Founder Series - Trestle
Monolist's Founder Series is a blog series interviewing Silicon Valley startup founders about how they and their teams stay organized and productive.
Can you tell us who you are, and what you're currently working on?
I'm Rishab Hegde and I'm currently working on Trestle — the perfect internal homepage for your company. Once a company has over 100 employees, it becomes almost impossible to know everyone in the organization. That can make it difficult for you to know who to talk to when facing certain problems or decisions and to know who you're working alongside on a day to day basis. Many companies have started to solve this by building solutions in-house, sometimes dedicating many engineers to building and maintaining such software. I'm aiming to build this for them instead!
What brought you to working on this specific problem?
I've worked in several companies that have done this and I know how hugely helpful this software was to everyone in the company — but I realized that each company didn't need to dedicate resources to building this themselves. I'm aiming to build the best "intranet"/people information tool out there so that companies can focus on what they're good at. I also love building things that help people collaborate better and form better relationships :)
How many people are currently on your team? What are their roles?
Currently it's just me but I hope to build a team in the near future! I'm developing the product myself and doing all the sales, but I've hired a freelance designer because I'm awful at design and for this product, I believe design will be key.
What apps or tools are you using to stay productive? Can you describe how you're using them?
Inbox by Gmail — this is my biggest life saver. I have no idea how I would deal with e-mail without Inbox's to-do list style of email. I know several email clients offer similar functionality now, but I love how easy it is to track what I have to respond to and when with snoozing and done-ing emails. I also use reminders in Inbox frequently so that Inbox truly is my day-to-day todo list.
Pen and Paper — I use a Moleskine notebook and Pilot G2 pens for meeting notes. I love the feeling of physically writing something down, it feels less rude than bringing out a laptop during a face to face meeting, and I definitely remember things better when I write them down.
Notion — To keep track of various resources, links, rough drafts, ideas, etc. I use Notion. It's like a better version of Evernote or OneNote - a great, simple application to track notes.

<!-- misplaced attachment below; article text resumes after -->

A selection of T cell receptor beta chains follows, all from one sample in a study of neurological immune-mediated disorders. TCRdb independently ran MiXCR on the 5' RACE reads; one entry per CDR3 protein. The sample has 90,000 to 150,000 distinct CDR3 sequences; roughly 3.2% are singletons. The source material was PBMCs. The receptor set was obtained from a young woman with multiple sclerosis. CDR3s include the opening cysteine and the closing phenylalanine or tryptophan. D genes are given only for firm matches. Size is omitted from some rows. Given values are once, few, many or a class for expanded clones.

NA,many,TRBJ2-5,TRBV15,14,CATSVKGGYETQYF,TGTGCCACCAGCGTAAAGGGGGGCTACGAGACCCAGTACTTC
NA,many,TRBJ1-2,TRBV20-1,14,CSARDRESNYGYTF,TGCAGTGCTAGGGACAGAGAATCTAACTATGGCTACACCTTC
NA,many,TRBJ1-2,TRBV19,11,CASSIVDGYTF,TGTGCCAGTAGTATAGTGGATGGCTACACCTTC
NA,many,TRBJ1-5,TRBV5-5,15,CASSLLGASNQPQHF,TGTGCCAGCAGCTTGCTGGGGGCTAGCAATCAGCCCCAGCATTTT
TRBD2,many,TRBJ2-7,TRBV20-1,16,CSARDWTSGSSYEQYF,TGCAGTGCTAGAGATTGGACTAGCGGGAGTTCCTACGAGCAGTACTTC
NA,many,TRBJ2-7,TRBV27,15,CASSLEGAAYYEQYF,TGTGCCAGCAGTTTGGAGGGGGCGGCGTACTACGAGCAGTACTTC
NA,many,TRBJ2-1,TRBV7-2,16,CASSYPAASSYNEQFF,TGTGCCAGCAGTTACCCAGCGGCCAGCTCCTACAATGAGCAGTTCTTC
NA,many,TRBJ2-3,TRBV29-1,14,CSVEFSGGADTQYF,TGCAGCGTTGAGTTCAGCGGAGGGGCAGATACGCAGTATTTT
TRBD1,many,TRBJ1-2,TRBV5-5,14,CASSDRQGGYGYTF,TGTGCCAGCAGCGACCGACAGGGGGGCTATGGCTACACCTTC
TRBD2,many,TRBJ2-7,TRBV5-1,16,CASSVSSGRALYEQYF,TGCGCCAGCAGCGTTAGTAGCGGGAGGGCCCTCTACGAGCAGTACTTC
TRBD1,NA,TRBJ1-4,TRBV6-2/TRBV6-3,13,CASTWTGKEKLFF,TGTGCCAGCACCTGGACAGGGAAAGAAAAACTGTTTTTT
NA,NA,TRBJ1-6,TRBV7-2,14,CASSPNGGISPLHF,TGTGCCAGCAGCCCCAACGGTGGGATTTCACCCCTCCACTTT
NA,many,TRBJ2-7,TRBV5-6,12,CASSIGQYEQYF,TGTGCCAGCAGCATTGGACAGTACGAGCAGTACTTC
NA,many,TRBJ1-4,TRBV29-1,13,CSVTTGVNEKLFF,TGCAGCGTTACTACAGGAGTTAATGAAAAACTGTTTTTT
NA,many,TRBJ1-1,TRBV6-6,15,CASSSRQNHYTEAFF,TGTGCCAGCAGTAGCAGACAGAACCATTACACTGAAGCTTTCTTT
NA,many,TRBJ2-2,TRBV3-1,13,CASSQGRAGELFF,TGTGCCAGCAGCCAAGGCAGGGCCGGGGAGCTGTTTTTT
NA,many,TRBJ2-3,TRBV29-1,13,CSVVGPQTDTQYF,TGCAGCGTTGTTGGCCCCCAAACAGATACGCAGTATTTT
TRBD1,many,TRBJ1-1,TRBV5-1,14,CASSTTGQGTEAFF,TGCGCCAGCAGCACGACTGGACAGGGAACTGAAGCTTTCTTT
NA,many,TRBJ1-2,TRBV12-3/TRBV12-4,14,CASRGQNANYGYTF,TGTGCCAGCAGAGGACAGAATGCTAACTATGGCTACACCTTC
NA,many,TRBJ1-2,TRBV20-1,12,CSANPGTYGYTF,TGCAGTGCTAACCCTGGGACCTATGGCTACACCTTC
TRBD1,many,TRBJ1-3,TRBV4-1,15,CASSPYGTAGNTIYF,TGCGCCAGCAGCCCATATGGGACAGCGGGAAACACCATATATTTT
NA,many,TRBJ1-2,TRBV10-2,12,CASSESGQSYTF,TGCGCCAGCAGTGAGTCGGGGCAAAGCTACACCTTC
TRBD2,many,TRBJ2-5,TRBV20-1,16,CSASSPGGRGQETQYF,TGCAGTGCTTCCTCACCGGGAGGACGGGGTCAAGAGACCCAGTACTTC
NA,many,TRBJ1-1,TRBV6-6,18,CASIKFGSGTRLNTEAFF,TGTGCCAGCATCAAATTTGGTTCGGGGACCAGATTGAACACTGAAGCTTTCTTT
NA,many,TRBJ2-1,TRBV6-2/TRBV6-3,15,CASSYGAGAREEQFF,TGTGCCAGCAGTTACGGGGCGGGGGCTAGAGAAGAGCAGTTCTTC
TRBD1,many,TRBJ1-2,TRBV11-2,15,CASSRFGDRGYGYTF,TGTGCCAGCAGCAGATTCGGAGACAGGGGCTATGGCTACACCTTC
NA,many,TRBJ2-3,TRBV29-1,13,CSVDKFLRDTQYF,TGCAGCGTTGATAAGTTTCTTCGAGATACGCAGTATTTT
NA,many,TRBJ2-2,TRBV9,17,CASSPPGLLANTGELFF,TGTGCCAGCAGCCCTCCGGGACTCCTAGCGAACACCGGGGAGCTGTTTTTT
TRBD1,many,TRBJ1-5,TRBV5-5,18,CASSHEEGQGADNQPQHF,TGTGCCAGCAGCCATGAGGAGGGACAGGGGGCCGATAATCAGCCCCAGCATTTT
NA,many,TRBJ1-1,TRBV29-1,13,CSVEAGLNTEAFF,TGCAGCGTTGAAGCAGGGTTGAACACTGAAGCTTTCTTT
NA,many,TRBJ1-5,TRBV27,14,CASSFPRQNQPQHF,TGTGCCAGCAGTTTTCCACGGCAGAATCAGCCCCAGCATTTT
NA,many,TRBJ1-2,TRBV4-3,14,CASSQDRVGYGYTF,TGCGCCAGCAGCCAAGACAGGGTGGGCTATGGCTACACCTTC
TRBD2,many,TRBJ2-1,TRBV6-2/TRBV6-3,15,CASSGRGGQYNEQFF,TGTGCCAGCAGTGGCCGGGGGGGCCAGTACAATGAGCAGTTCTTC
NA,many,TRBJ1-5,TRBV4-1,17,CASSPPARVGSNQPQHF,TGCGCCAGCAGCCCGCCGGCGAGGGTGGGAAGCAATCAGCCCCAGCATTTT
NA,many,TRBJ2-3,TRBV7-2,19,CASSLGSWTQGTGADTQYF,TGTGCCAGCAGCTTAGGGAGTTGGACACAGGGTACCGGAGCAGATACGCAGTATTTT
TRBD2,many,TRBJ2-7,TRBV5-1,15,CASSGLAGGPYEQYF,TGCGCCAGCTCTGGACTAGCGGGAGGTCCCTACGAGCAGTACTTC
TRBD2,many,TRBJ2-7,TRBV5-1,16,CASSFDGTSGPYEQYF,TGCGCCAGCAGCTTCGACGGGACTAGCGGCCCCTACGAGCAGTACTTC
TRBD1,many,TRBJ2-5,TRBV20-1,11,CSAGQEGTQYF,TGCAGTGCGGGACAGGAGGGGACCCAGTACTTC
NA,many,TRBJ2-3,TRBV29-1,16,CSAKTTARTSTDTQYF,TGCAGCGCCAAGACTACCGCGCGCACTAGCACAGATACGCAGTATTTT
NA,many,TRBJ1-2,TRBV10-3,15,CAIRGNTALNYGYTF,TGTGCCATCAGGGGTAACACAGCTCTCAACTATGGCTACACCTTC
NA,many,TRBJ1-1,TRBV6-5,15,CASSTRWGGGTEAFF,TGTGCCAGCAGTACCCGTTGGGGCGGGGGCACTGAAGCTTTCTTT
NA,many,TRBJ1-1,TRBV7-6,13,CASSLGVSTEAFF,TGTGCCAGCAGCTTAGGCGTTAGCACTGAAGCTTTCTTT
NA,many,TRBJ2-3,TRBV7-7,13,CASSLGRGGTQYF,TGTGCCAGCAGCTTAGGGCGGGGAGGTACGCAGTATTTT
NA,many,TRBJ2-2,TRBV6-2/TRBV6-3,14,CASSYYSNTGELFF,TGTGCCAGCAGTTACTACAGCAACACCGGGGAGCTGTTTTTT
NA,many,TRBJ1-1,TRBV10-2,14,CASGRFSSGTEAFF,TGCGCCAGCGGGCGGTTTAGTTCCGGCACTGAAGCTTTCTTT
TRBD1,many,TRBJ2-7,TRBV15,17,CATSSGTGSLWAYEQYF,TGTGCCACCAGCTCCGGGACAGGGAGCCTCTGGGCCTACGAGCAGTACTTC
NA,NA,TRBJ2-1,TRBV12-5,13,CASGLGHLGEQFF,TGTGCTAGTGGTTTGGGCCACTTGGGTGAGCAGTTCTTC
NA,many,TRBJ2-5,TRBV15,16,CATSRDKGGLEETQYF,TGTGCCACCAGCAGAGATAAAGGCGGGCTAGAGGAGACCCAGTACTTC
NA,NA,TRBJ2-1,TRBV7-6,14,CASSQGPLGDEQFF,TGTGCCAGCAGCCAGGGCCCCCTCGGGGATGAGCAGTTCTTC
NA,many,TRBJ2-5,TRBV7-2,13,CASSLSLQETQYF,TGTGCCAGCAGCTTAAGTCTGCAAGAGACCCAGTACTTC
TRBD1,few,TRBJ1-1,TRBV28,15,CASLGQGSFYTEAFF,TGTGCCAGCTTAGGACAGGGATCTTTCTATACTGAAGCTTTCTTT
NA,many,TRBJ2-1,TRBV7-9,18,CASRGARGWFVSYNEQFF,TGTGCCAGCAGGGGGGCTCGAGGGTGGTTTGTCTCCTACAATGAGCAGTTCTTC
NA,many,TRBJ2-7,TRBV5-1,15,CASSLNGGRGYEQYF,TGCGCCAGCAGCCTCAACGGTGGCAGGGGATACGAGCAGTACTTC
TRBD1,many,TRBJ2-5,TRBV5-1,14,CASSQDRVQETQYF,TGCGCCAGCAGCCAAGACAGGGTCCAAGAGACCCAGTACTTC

Dropbox Paper — When creating design docs, proposals, or anything that is slightly longer or needs more media than what e-mail is good at handling, Dropbox Paper makes everything I write look amazing with little effort from me.
HabitBull — This is more personal rather than business, but for habits that I want to form, I use HabitBull. It's a really simple iOS app that allows you to track whether or not you completed a habit for the day. Currently trying to get into the habit of flossing and reading more often!
Google Calendar — Great calendar app for keeping track of my meetings, works flawlessly.
GitHub, VS Code, iTerm — What I use for developing :)
Had you experienced any pain points or learned any lessons that lead to your current system?
Google Calendar used to be an afterthought for me — I used to just accept invites that other people sent to me and assumed I would just remember my other plans. Meetings started falling through the cracks and I was double booked often, so now I put literally everything on my calendar.
I used to use Wunderlist for random lists (such as shopping, books to read, movies to watch, etc.), Google Docs or Dropbox Paper for keeping track of ideas or important links, but I couldn't find what I was looking for half of the time so I consolidated everything into Notion and now I spend much less time looking for the information I need.
Do you have any other tips about staying organized and productive for founders?
Getting a good e-mail and calendar habit is extremely important. I'd also suggest setting a block of time each day to deal with e-mail and mostly ignoring it (unless something urgent comes in) outside of that, otherwise it becomes hard to develop stuff as you're constantly getting distracted.